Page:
Management of ventricular fibrillation by doctors in cardiac arrest teams

BMJ 1994; 309 doi: (Published 26 November 1994) Cite this as: BMJ 1994;309:1408
  1. K Y Tham, honorary registrara,
  2. R J Evans, senior registrara,
  3. E J Rubython, senior house officera,
  4. T D Kinnaird, senior house officera
  1. a Accident and Emergency Department, Cardiff Royal Infirmary, Cardiff CF2 1SZ
  1. Correspondence to: Mr Evans.
  • Accepted 5 July 1994

Successful management of a cardiac arrest in accident and emergency departments or other specialised hospital units can be expected to result in a survival rate of around 50% initially and around 20% after one year.1 The protocol for managing ventricular fibrillation and the importance of rapid defibrillation were emphasised in the European Resuscitation Council guidelines 1992 on advanced life support.2 3 We investigated knowledge of these guidelines among doctors in cardiac arrest teams with respect to the management of ventricular fibrillation.

Methods and results

In December 1993 and January 1994 we conducted a telephone survey of 113 doctors in the cardiac arrest teams from 62 teaching and district hospitals in England and Wales. These hospitals were randomly selected from the 1993 directory of the British Association for Accident and Emergency Medicine. The doctors carrying cardiac arrest pagers were contacted consecutively on the same day through their hospital operators to prevent discussion between them. They were asked about management of a witnessed cardiac arrest due to ventricular fibrillation, practical training for cardiopulmonary resuscitation within the previous year, knowledge of the European Resuscitation Council guidelines, whether they were certified providers of advanced cardiac life support or advanced life support, and postgraduate qualifications. Each doctor's management of ventricular fibrillation was compared with the protocol stipulated in the council's guidelines.

The results were analysed by X2 analysis. We contacted 113 doctors, all of whom agreed to participate in the survey. Twenty were registrars, 50 senior house officers, and 43 house officers. Fifty six doctors led the cardiac arrest team.

Thirty two doctors knew the full sequence of managing ventricular fibrillation, and 49 knew the initial management; 32 were unable to state correctly the initial management. Minor mistakes such as omitting the precordial thump were ignored. The major mistakes are shown in the table.

Major mistakes in initial management of ventricular fibrillation among 113 doctors

View this table:

Seventy seven doctors had had practical training within the previous year, of whom 59 knew the management of ventricular fibrillation. Thirty six did not have practical training, of whom 22 knew the management sequence. This difference (15.5%) (95% confidence interval -30.1% to 34%) was not significant. Team leaders and members and different grades of doctors did not differ significantly in their knowledge of the management of ventricular fibrillation. Seventy nine doctors had heard of certified courses in life support but only eight were certified providers. Only 45 knew that the guidelines were those of the European Resuscitation Council. Forty eight doctors were taught the guidelines at inhouse training programmes, most of which were induction courses for junior doctors. Forty eight had read the guidelines in material from inhouse training programmes, 30 had read them in publicity material such as wall posters, 27 had read them in the BMJ; eight had read them elsewhere or could not recall the source.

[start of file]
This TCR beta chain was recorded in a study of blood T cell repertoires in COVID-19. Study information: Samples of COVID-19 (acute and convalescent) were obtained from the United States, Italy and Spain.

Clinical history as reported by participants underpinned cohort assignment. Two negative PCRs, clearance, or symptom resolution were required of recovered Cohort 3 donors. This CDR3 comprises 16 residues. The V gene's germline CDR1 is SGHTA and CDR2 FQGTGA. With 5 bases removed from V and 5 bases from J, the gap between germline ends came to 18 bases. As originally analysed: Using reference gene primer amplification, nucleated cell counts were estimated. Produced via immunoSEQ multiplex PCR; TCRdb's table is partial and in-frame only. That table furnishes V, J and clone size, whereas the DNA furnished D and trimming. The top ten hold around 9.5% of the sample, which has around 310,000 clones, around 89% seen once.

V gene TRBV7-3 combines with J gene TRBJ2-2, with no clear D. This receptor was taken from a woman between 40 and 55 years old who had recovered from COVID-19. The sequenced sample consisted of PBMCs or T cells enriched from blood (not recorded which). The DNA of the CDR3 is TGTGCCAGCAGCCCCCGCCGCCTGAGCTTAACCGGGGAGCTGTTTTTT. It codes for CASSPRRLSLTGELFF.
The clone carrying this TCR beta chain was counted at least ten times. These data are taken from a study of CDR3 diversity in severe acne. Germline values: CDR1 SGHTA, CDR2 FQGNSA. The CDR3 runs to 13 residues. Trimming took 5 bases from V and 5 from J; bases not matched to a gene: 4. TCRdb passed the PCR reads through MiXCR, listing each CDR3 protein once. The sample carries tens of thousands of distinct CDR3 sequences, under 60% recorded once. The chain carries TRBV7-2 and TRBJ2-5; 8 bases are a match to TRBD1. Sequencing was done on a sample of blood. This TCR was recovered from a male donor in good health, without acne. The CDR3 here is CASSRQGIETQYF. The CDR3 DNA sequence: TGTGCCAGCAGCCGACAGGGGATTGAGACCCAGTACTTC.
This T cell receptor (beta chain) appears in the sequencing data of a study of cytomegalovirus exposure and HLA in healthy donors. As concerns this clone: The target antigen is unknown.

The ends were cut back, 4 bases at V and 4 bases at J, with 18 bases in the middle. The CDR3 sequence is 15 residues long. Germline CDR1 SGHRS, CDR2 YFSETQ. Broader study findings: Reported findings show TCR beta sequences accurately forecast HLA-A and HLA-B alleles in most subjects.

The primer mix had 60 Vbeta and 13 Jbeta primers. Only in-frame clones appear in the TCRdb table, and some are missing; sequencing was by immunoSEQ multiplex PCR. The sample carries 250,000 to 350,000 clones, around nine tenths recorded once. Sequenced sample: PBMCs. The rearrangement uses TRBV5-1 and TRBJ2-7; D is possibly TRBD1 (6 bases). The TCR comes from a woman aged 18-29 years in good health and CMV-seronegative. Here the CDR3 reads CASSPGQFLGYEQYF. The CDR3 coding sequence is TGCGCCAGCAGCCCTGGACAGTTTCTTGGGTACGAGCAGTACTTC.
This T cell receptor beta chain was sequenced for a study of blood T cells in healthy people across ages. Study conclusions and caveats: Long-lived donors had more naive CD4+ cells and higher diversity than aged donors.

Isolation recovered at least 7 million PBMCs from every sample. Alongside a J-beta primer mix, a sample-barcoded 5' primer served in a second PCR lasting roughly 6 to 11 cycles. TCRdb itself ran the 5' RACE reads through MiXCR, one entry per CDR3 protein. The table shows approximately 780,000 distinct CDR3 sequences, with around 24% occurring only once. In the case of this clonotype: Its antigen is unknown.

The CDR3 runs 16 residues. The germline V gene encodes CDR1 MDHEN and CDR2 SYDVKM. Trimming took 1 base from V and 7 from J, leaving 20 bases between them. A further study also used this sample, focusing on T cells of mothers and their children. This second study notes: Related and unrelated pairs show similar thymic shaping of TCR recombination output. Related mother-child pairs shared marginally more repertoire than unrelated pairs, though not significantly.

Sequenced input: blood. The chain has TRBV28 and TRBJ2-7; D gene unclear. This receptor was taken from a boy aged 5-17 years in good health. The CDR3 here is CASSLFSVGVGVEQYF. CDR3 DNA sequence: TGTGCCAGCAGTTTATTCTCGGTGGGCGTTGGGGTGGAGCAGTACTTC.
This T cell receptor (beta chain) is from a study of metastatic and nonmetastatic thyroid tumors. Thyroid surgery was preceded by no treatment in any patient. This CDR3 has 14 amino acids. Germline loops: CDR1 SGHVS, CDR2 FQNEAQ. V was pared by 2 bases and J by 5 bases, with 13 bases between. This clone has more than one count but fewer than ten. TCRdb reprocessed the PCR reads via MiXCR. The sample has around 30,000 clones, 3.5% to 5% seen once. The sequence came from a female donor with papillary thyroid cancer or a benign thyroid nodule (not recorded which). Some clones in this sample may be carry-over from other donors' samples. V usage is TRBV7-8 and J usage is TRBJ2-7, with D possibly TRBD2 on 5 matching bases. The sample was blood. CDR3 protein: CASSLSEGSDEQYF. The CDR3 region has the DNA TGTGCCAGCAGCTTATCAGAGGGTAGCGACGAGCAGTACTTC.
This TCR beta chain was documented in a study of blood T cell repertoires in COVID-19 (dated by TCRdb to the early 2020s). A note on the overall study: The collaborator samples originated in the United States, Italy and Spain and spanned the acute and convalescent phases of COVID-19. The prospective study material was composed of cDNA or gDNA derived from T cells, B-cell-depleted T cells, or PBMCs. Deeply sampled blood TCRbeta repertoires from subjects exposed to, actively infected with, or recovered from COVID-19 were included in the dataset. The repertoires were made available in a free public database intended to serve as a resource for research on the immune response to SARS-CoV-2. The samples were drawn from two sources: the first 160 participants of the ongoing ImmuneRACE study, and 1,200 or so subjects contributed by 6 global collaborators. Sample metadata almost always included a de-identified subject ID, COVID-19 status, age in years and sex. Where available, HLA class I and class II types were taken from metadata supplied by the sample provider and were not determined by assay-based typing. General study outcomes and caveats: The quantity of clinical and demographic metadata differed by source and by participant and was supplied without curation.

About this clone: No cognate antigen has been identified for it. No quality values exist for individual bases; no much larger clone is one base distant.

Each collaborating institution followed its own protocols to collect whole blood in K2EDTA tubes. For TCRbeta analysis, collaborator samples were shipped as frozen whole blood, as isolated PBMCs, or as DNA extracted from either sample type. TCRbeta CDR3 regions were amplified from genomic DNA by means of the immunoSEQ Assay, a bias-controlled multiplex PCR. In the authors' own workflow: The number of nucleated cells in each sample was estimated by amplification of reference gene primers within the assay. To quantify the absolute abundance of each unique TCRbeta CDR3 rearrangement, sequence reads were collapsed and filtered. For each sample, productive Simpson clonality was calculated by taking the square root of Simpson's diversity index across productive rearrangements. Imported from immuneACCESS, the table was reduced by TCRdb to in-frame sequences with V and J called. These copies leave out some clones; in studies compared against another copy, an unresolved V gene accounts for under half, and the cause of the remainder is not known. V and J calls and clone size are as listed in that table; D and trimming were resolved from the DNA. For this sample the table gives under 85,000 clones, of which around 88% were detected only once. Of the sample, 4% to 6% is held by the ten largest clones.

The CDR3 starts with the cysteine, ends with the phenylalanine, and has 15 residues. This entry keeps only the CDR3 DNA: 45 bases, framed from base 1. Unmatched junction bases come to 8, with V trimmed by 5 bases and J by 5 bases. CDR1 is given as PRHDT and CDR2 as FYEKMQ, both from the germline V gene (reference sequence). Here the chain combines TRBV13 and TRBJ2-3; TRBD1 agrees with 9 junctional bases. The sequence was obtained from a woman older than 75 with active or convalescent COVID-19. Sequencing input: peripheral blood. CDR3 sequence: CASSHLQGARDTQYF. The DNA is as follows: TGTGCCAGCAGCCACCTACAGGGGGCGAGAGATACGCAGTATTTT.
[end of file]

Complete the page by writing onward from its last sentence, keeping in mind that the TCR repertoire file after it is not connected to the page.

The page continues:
The resuscitation skills of preregistration house officers and candidates for the MRCP examination are poor.4 5 The need for practical training and revision has long been recognised. We studied the doctors in cardiac arrest teams, who would be expected to be thoroughly conversant with the new guidelines on advanced life support. It is therefore surprising that less than a third of them could recall the full sequence of management of ventricular fibrillation. Doctors who had had practical training seemed better versed in managing ventricular fibrillation than those who had not, though the difference was not significant.

Most of the hospitals surveyed provide practical training for their preregistration house officers. The aim now should be that all grades of doctors are given advanced life support training, continued training, and the opportunity to rehearse cardiac arrest procedures. Certified life support courses provide excellent training, yet the proportion of doctors surveyed who had had such training was small. Ideally, all members of cardiac arrest teams should be certified providers of life support techniques, but we suggest that at least the team leader should have such training.



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